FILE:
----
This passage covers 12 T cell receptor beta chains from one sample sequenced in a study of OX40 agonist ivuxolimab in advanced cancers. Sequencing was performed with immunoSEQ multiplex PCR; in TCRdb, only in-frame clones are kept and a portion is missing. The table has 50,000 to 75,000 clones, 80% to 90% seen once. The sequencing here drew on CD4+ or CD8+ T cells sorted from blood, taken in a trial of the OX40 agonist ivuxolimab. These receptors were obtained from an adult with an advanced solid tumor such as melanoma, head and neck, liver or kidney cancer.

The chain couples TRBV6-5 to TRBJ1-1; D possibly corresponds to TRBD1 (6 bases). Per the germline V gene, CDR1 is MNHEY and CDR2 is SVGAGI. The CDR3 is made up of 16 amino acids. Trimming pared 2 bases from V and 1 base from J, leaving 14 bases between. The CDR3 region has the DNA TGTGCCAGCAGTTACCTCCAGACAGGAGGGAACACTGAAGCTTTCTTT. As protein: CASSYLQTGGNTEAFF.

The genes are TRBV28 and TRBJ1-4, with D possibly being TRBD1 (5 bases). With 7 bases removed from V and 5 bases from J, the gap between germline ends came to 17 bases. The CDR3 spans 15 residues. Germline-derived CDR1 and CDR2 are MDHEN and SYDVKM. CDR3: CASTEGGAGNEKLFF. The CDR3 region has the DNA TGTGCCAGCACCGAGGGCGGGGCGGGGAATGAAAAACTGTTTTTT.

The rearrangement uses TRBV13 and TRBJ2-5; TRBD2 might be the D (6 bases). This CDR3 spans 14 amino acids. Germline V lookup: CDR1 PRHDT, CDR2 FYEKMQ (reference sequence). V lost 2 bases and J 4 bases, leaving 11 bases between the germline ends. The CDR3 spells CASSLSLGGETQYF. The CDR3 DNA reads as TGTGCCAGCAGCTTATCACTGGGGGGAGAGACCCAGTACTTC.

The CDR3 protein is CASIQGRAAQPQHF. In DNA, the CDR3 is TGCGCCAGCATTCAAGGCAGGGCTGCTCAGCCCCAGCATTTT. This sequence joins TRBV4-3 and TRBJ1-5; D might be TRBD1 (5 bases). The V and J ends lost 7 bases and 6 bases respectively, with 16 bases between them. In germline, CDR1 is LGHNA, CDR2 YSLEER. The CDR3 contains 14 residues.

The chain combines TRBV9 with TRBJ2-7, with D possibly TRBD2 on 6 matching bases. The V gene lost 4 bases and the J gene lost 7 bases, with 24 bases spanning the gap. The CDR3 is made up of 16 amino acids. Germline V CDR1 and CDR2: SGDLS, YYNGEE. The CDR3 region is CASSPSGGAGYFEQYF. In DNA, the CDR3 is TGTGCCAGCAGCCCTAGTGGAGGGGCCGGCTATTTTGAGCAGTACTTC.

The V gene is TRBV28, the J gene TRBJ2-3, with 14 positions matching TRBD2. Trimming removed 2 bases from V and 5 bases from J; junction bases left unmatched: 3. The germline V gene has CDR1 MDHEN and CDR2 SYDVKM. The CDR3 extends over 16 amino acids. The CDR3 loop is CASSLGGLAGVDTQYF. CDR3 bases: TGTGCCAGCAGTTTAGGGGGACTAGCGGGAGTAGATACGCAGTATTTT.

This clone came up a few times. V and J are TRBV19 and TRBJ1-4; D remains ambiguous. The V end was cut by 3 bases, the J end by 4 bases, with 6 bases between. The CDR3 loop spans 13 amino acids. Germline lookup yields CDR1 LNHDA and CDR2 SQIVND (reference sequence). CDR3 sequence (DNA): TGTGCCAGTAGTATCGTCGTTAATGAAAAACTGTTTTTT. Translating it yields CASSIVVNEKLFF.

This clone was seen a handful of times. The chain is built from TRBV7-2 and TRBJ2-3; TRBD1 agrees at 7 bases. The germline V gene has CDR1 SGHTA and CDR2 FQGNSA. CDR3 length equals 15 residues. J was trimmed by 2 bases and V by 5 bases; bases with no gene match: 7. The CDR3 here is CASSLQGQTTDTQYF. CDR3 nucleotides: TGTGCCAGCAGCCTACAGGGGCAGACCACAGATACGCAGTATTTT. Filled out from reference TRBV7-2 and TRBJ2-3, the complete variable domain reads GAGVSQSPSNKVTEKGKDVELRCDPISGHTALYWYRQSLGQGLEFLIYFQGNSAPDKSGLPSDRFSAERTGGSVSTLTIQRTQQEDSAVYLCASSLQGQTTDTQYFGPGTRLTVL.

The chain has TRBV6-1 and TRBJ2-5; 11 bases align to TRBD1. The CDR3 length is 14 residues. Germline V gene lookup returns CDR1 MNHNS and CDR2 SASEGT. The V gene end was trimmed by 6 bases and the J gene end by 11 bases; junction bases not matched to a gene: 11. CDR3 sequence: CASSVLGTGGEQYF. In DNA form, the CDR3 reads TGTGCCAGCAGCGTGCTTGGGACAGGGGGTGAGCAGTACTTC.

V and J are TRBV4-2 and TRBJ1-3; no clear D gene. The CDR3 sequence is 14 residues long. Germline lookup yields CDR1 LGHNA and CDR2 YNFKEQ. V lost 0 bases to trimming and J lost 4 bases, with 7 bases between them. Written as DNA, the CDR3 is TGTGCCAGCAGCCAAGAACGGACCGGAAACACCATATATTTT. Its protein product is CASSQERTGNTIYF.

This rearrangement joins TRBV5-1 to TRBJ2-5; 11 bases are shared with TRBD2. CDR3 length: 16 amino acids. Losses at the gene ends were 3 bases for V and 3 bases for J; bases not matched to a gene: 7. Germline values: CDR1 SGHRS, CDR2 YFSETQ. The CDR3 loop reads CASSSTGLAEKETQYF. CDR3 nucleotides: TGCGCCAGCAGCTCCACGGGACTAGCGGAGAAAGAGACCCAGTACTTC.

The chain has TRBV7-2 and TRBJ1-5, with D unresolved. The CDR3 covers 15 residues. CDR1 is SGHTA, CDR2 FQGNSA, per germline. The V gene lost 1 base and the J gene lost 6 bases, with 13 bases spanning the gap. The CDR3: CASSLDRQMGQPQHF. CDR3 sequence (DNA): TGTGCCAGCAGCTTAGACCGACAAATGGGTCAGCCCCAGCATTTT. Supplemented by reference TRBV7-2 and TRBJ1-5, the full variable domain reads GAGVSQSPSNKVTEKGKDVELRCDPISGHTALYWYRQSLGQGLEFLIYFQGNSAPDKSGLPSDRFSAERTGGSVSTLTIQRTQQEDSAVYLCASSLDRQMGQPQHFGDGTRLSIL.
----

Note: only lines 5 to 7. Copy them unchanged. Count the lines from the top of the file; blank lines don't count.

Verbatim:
The CDR3 protein is CASIQGRAAQPQHF. In DNA, the CDR3 is TGCGCCAGCATTCAAGGCAGGGCTGCTCAGCCCCAGCATTTT. This sequence joins TRBV4-3 and TRBJ1-5; D might be TRBD1 (5 bases). The V and J ends lost 7 bases and 6 bases respectively, with 16 bases between them. In germline, CDR1 is LGHNA, CDR2 YSLEER. The CDR3 contains 14 residues.

The chain combines TRBV9 with TRBJ2-7, with D possibly TRBD2 on 6 matching bases. The V gene lost 4 bases and the J gene lost 7 bases, with 24 bases spanning the gap. The CDR3 is made up of 16 amino acids. Germline V CDR1 and CDR2: SGDLS, YYNGEE. The CDR3 region is CASSPSGGAGYFEQYF. In DNA, the CDR3 is TGTGCCAGCAGCCCTAGTGGAGGGGCCGGCTATTTTGAGCAGTACTTC.

The V gene is TRBV28, the J gene TRBJ2-3, with 14 positions matching TRBD2. Trimming removed 2 bases from V and 5 bases from J; junction bases left unmatched: 3. The germline V gene has CDR1 MDHEN and CDR2 SYDVKM. The CDR3 extends over 16 amino acids. The CDR3 loop is CASSLGGLAGVDTQYF. CDR3 bases: TGTGCCAGCAGTTTAGGGGGACTAGCGGGAGTAGATACGCAGTATTTT.